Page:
HERNDON, Va. -- Two years ago Ron Middleton was lifting heavy things for a living. He was a "supervisor" on the Nashville loading dock of the Roadway trucking company.
What kind of job is that for a young man who had completed pre-law? No kind, Middleton agreed. "But you don't know what work is until you've picked cucumbers," he said. "For a dime a bucket."
He was 7 then, working in the fields around Atmore, Ala. Two years ago Middleton was 23, two years out of Auburn and on a mission. They had not convinced him that he was not a professional football player, and they weren't going to.
"They" up to that point were the managements of the Atlanta Falcons and the Washington Redskins, who had dismissed him, and for that matter the talent scouts of the other 26 NFL teams, who had not found him fit to draft in the first place.
The Redskins by then had released Middleton three times, and they would cut him again after training camp in 1989, setting a club record.
Against the Colts in the Hoosier Dome in Indianapolis tomorrow night, Ronald Allen Middleton will be a full-fledged Redskin, and maybe a Redskin and a half.
With tight ends Jimmy Johnson and John Brandes touchy with nagging shoulder injuries, Middleton will be involved in more than his usual 25 to 30 offensive plays.
"We may have to use him in more than two of our packages," said offensive line coach Rennie Simmons. "He can be counted on to fill in. We've been impressed with Ron's versatility. I guess we had him pigeon-holed as an on-line blocker."
Part of the reason, Simmons agreed, is that Middleton doesn't look like a classic tight end: tall and trim, wide only at the shoulders, like John Mackey. And with the Redskins there is always (for 12 seasons) the statuesque Donnie Warren for comparison.
At 255 pounds Middleton doesn't look 6 feet 2. "I don't think he is," said patently candid defense coach Rich Petitbon, who devised the free safety position circa 1960 to counteract the new tight ends.
"Anyway, the classic tight end is a dying breed," Petitbon added. "They're all glorified tackles now."
Or they double as H-back, coursing along the line of scrimmage, as Middleton did in practice yesterday. "He doesn't look it," coach Joe Gibbs said, "but he has fast feet."
"I've been up against that from Day One: 'He doesn't look like a tight end,' " Middleton said. "In college there was Jeff Parks, 6-4, a Donnie Warren type." Parks was a part-timer two years with Houston, one with Tampa Bay and now he's out of football.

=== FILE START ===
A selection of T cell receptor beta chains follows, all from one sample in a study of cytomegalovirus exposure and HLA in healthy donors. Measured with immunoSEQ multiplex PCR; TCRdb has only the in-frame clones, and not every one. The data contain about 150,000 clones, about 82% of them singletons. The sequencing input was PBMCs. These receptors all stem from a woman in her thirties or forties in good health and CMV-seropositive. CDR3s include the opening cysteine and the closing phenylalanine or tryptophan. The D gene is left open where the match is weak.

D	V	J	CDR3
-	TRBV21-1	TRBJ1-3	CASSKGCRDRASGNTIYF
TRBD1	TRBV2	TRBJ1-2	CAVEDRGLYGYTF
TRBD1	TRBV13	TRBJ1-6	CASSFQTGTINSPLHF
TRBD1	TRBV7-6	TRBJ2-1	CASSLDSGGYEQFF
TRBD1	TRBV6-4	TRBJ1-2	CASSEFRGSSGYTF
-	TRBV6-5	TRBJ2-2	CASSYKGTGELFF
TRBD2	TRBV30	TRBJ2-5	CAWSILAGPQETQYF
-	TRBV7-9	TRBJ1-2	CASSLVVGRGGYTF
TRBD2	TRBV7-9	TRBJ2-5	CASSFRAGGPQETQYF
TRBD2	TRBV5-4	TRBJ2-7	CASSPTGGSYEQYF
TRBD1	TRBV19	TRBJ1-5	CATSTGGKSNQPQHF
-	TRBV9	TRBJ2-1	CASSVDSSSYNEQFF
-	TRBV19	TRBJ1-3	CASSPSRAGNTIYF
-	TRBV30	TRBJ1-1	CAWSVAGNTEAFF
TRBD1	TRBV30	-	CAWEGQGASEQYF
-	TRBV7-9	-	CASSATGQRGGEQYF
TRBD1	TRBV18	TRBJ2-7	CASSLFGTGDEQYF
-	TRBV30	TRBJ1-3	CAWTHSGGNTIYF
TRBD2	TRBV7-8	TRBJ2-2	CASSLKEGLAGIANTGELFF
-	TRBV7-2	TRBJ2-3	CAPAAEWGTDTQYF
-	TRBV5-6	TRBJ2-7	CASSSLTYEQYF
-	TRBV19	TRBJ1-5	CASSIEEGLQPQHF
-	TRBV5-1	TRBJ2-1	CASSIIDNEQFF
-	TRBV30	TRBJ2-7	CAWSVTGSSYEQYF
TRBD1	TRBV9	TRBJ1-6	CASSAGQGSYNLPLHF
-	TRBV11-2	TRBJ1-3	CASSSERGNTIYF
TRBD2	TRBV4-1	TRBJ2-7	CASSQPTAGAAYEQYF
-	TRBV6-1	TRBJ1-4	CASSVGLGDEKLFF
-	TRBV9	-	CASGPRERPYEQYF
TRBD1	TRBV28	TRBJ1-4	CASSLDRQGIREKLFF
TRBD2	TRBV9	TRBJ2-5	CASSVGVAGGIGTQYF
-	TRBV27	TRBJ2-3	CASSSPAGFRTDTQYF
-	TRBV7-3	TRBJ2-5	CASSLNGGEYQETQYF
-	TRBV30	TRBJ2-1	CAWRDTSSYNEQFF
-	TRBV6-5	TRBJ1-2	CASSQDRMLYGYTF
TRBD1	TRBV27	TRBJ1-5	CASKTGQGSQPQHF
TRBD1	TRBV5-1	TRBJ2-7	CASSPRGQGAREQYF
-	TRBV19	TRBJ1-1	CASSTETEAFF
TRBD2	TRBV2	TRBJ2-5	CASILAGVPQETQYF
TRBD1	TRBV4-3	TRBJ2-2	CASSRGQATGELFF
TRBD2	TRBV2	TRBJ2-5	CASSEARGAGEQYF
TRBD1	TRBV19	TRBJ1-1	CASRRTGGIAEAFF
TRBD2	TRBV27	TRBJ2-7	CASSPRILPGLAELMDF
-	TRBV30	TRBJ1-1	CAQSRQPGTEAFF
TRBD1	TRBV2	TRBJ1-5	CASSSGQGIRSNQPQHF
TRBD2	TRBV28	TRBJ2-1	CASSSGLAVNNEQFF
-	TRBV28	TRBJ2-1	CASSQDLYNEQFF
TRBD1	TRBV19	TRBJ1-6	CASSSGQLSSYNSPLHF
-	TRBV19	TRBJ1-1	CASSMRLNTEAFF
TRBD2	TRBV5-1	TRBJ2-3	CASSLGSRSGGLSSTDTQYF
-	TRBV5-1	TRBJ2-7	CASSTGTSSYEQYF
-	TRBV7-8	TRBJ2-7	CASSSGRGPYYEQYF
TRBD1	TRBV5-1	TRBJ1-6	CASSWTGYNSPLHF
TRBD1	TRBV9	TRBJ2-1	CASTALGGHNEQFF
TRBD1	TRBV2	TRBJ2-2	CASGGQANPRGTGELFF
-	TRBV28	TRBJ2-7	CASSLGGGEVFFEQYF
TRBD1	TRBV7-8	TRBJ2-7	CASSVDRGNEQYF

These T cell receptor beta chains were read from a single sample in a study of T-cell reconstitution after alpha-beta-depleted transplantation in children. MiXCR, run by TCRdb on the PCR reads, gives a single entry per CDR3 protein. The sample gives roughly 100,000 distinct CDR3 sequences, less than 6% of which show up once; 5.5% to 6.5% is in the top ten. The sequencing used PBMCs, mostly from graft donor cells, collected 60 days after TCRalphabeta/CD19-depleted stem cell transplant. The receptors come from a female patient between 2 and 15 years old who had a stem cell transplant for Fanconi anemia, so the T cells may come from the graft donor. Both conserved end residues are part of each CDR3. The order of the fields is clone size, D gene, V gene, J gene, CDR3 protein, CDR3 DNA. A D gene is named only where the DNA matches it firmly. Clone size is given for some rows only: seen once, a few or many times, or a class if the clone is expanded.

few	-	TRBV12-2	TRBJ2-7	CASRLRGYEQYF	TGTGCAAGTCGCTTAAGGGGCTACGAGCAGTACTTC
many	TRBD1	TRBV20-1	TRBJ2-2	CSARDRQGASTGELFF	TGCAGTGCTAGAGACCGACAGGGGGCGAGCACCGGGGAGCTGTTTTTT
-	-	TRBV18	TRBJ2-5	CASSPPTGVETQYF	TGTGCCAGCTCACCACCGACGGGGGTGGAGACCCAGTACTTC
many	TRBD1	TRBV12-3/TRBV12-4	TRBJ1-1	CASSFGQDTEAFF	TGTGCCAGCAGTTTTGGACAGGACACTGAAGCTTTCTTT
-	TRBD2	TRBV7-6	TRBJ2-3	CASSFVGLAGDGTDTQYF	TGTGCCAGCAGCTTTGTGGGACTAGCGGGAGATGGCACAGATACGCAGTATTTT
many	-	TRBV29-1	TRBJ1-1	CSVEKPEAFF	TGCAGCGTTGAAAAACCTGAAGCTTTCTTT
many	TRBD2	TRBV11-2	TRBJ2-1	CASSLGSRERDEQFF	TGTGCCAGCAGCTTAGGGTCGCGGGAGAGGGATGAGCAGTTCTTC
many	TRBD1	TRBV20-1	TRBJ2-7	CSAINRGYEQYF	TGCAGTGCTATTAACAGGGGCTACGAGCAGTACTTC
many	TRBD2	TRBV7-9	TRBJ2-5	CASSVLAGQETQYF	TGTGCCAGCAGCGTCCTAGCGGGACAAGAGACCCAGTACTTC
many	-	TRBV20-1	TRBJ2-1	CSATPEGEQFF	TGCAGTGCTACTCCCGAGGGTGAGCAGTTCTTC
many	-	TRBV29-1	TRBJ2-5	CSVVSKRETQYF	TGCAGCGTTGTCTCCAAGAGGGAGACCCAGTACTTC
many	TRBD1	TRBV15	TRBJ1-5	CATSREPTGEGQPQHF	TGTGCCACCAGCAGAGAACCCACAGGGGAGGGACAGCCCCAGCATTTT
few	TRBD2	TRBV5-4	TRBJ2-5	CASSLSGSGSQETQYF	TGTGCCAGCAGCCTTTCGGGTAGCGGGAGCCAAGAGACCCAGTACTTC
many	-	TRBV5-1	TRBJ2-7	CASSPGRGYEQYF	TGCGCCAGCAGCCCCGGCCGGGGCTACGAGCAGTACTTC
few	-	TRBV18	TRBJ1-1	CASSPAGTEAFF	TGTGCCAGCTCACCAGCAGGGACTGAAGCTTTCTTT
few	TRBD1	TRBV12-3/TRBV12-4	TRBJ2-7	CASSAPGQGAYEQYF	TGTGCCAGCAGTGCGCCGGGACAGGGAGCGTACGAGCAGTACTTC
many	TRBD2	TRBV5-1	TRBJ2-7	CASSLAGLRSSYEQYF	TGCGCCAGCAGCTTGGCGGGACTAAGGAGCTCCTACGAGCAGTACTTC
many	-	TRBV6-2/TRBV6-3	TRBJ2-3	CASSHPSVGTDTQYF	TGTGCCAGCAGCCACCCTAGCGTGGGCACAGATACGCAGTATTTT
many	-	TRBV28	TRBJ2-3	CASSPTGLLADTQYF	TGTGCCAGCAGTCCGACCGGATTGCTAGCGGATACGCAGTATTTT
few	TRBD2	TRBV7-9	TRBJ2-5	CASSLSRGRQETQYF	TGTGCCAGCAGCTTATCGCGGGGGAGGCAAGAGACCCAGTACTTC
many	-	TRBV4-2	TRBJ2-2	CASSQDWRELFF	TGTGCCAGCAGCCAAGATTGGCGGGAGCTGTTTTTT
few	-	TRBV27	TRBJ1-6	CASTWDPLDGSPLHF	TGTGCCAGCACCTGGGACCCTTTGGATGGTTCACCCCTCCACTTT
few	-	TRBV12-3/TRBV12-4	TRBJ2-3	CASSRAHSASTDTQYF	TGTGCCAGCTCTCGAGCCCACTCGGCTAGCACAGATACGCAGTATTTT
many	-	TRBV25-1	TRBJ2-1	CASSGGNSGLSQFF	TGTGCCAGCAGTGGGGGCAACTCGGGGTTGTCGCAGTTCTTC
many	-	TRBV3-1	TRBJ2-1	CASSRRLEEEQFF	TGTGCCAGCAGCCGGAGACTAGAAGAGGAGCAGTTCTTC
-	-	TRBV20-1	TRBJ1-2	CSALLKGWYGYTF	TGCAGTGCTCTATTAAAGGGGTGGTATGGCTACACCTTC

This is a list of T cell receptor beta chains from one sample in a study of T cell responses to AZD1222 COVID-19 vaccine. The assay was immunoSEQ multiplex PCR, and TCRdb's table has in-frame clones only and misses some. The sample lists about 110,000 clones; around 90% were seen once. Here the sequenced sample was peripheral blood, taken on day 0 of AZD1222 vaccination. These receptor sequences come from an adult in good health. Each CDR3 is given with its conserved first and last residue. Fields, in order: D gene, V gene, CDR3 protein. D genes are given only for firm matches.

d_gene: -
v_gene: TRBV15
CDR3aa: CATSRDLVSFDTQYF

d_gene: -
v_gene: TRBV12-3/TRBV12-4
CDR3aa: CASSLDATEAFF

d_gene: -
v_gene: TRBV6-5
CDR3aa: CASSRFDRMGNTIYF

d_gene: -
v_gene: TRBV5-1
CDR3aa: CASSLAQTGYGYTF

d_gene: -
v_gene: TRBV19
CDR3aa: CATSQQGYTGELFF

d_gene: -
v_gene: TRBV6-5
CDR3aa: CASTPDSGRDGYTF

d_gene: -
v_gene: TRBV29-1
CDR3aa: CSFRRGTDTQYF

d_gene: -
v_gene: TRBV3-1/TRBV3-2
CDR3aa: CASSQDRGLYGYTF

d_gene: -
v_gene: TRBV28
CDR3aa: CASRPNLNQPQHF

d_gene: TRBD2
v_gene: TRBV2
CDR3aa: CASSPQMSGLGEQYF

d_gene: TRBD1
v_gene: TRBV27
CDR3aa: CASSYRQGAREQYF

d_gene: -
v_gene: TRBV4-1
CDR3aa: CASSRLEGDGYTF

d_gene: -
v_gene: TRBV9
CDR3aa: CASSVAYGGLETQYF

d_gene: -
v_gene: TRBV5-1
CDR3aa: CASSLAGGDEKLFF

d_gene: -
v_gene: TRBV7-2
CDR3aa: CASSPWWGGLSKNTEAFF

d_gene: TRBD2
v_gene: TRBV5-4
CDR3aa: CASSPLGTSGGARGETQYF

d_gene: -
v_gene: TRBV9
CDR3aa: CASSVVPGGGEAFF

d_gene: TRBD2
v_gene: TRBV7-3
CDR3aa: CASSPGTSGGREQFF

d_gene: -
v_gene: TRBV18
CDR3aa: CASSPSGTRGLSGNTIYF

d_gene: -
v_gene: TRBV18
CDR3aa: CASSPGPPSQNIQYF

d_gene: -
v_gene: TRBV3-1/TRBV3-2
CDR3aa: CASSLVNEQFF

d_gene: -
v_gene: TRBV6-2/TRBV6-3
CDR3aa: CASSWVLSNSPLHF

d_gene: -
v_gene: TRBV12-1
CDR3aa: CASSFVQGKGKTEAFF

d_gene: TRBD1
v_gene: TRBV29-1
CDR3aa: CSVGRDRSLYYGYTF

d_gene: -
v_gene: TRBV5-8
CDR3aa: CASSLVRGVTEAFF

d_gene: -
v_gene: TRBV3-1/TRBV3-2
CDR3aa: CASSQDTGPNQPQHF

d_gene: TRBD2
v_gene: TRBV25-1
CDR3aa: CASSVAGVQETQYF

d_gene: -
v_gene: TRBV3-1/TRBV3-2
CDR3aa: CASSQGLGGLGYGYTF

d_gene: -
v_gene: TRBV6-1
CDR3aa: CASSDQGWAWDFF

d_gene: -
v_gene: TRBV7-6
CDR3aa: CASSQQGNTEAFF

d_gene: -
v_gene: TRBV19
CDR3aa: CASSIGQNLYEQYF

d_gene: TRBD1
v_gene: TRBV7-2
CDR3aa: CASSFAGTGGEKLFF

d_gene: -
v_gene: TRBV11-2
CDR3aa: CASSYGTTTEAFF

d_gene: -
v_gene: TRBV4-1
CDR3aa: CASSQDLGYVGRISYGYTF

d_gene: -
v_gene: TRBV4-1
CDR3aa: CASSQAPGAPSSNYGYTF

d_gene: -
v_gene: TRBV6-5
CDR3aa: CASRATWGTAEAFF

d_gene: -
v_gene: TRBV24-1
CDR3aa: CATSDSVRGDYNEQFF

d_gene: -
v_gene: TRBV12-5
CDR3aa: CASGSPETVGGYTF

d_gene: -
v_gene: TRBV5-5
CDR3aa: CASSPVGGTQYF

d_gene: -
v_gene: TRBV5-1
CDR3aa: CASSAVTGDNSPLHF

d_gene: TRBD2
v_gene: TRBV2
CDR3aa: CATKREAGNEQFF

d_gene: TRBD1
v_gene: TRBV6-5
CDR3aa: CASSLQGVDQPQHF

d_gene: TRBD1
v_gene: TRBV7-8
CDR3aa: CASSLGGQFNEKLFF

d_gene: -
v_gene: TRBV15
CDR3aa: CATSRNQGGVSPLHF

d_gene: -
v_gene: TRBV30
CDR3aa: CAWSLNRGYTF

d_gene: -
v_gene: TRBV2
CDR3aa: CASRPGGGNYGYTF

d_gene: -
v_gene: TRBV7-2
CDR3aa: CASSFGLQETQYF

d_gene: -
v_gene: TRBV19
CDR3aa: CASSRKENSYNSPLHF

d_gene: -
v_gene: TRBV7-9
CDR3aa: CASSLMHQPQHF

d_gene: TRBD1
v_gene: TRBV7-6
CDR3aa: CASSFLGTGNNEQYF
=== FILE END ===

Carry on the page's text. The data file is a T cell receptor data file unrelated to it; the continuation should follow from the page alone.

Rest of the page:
"There were times I thought the league had given up on me," Middleton said, "but I never doubted I was good enough. I knew I was ideal for this team. I'll still go to law school, but now maybe I'll go as a world champ."
"He comes through for us," said line coach Jim Hanifan. "We can use him at the point of attack, where he's delivering the key block."
"He could have stayed in Cleveland," Gibbs said. Middleton helped the Browns into the playoffs last year, then made a spectacular catch for a winning touchdown.
"When I left that message on his phone, I said, 'I know you don't want to talk to me, but . . .' " Gibbs said.
"He admitted they made a mistake," Middleton said. "Not many coaches would admit that."
Middleton said he feels comfortable as a regular Redskin, but not secure. "No, I don't have it made," he said. "You're only as good as your last game."
He was spooked the other day when tight end Ken Whisenhunt was signed. "He's a good friend," Middleton said, "but I said, 'Oh, gosh!' "
Complimented by the Redskins' coaches on his "character," Middleton said: "That's country raisin'. My great grandma raised me and my sister. My mom was 16 when I was born and my dad 17. My grandma had been dead for five years.
"My great grandma taught us to work and taught us manners, to respect people. I can remember folks telling her we were the best-mannered children."
Middleton will be wearing No. 87 tomorrow night, his fifth number this year. "It was my number since high school," he explained, "but Terry Orr had it here."
Orr, released a third time by the Redskins this year, was signed by San Diego. Only then did Middleton ask for his number.
"It was out of respect for Terry," Middleton said at the time.
That was country raisin'.